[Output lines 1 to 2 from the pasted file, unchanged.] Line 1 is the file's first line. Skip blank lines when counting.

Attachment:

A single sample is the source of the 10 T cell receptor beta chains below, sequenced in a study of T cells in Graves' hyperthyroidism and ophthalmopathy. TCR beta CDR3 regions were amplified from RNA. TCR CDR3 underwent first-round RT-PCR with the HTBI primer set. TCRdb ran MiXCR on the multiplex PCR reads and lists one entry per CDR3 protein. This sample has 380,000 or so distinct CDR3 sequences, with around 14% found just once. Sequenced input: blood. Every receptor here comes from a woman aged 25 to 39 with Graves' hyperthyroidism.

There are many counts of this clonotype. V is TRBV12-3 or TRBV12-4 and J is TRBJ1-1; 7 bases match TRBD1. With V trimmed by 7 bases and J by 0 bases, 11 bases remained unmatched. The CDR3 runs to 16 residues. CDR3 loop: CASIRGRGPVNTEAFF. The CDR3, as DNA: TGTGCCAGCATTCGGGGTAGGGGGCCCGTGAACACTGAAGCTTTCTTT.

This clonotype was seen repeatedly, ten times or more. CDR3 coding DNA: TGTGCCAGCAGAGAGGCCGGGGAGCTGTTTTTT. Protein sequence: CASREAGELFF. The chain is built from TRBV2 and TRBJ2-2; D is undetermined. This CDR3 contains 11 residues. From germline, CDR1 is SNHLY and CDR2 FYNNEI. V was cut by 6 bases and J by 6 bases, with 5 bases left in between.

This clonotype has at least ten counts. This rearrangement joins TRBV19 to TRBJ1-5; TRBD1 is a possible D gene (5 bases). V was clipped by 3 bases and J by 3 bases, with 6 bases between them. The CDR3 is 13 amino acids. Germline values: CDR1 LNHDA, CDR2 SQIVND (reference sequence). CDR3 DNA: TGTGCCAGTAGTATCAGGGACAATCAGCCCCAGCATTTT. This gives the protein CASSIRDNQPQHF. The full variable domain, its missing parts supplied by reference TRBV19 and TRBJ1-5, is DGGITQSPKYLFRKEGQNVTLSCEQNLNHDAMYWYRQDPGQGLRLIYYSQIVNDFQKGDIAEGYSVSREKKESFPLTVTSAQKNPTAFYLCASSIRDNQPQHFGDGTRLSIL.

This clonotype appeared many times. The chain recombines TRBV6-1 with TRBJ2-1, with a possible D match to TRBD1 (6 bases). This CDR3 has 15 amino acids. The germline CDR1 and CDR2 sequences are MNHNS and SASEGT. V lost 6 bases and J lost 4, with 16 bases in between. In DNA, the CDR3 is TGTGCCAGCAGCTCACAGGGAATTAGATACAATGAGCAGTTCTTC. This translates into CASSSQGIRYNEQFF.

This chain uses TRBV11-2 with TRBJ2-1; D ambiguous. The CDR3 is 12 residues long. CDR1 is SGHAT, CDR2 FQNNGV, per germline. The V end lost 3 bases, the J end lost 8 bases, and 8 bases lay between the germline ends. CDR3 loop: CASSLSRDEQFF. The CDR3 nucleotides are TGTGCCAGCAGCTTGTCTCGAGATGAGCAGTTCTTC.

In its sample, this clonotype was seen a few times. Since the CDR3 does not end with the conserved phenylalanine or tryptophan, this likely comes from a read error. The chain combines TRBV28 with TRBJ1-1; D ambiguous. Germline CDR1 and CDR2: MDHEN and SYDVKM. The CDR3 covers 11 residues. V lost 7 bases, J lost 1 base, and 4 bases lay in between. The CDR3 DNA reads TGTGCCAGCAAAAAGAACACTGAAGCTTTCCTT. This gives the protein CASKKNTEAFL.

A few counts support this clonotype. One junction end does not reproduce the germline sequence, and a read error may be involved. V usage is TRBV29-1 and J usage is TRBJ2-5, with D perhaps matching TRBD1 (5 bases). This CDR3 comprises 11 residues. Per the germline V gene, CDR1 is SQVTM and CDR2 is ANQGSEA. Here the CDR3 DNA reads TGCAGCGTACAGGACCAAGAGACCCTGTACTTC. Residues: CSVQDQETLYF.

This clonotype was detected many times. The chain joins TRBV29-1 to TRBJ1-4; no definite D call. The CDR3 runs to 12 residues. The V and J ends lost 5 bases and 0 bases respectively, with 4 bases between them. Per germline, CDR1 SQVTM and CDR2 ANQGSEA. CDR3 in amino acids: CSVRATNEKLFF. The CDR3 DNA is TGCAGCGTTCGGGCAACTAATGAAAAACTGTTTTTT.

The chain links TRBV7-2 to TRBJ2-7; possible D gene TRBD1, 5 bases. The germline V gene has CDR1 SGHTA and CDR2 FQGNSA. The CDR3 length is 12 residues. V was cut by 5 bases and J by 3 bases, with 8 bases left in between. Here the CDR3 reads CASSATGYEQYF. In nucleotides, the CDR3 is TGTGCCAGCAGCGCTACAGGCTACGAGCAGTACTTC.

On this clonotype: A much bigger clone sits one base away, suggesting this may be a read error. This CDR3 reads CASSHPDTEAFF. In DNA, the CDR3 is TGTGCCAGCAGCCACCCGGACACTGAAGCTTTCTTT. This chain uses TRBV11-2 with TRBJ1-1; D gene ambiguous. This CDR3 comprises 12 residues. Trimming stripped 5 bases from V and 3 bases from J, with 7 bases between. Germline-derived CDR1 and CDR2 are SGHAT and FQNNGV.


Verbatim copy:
A single sample is the source of the 10 T cell receptor beta chains below, sequenced in a study of T cells in Graves' hyperthyroidism and ophthalmopathy. TCR beta CDR3 regions were amplified from RNA. TCR CDR3 underwent first-round RT-PCR with the HTBI primer set. TCRdb ran MiXCR on the multiplex PCR reads and lists one entry per CDR3 protein. This sample has 380,000 or so distinct CDR3 sequences, with around 14% found just once. Sequenced input: blood. Every receptor here comes from a woman aged 25 to 39 with Graves' hyperthyroidism.

There are many counts of this clonotype. V is TRBV12-3 or TRBV12-4 and J is TRBJ1-1; 7 bases match TRBD1. With V trimmed by 7 bases and J by 0 bases, 11 bases remained unmatched. The CDR3 runs to 16 residues. CDR3 loop: CASIRGRGPVNTEAFF. The CDR3, as DNA: TGTGCCAGCATTCGGGGTAGGGGGCCCGTGAACACTGAAGCTTTCTTT.